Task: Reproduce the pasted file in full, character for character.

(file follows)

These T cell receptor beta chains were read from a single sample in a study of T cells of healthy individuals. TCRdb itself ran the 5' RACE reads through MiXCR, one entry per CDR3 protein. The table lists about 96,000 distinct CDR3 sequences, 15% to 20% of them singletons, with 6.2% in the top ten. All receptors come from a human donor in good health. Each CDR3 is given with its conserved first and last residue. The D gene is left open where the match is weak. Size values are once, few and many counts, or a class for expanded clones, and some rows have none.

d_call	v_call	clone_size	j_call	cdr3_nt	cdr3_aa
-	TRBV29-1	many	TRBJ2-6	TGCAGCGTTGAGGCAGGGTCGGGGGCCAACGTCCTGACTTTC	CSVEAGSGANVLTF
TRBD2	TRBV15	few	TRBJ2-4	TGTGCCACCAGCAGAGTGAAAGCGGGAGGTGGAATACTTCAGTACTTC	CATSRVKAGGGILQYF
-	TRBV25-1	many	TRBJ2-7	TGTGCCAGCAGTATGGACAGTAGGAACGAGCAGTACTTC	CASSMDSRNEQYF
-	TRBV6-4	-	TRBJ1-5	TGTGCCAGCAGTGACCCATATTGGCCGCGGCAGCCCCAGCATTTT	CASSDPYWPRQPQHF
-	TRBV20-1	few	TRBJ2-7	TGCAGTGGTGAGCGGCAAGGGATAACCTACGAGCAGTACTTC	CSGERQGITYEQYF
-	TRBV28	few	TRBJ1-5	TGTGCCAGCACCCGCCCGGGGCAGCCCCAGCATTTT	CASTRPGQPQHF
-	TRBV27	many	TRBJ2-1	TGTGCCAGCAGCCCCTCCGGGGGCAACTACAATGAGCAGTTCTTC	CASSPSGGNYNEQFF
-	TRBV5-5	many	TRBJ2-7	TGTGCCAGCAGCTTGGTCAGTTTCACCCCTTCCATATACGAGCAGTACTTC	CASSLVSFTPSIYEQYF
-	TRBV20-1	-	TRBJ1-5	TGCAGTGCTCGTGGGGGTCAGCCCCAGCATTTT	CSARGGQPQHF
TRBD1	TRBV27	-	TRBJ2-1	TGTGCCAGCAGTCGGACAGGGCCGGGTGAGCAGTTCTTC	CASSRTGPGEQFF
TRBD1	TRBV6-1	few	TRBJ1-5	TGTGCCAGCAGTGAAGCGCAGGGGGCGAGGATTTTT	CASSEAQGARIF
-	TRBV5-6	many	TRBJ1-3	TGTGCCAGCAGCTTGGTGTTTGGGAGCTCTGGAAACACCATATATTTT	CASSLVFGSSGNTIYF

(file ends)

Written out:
These T cell receptor beta chains were read from a single sample in a study of T cells of healthy individuals. TCRdb itself ran the 5' RACE reads through MiXCR, one entry per CDR3 protein. The table lists about 96,000 distinct CDR3 sequences, 15% to 20% of them singletons, with 6.2% in the top ten. All receptors come from a human donor in good health. Each CDR3 is given with its conserved first and last residue. The D gene is left open where the match is weak. Size values are once, few and many counts, or a class for expanded clones, and some rows have none.

d_call	v_call	clone_size	j_call	cdr3_nt	cdr3_aa
-	TRBV29-1	many	TRBJ2-6	TGCAGCGTTGAGGCAGGGTCGGGGGCCAACGTCCTGACTTTC	CSVEAGSGANVLTF
TRBD2	TRBV15	few	TRBJ2-4	TGTGCCACCAGCAGAGTGAAAGCGGGAGGTGGAATACTTCAGTACTTC	CATSRVKAGGGILQYF
-	TRBV25-1	many	TRBJ2-7	TGTGCCAGCAGTATGGACAGTAGGAACGAGCAGTACTTC	CASSMDSRNEQYF
-	TRBV6-4	-	TRBJ1-5	TGTGCCAGCAGTGACCCATATTGGCCGCGGCAGCCCCAGCATTTT	CASSDPYWPRQPQHF
-	TRBV20-1	few	TRBJ2-7	TGCAGTGGTGAGCGGCAAGGGATAACCTACGAGCAGTACTTC	CSGERQGITYEQYF
-	TRBV28	few	TRBJ1-5	TGTGCCAGCACCCGCCCGGGGCAGCCCCAGCATTTT	CASTRPGQPQHF
-	TRBV27	many	TRBJ2-1	TGTGCCAGCAGCCCCTCCGGGGGCAACTACAATGAGCAGTTCTTC	CASSPSGGNYNEQFF
-	TRBV5-5	many	TRBJ2-7	TGTGCCAGCAGCTTGGTCAGTTTCACCCCTTCCATATACGAGCAGTACTTC	CASSLVSFTPSIYEQYF
-	TRBV20-1	-	TRBJ1-5	TGCAGTGCTCGTGGGGGTCAGCCCCAGCATTTT	CSARGGQPQHF
TRBD1	TRBV27	-	TRBJ2-1	TGTGCCAGCAGTCGGACAGGGCCGGGTGAGCAGTTCTTC	CASSRTGPGEQFF
TRBD1	TRBV6-1	few	TRBJ1-5	TGTGCCAGCAGTGAAGCGCAGGGGGCGAGGATTTTT	CASSEAQGARIF
-	TRBV5-6	many	TRBJ1-3	TGTGCCAGCAGCTTGGTGTTTGGGAGCTCTGGAAACACCATATATTTT	CASSLVFGSSGNTIYF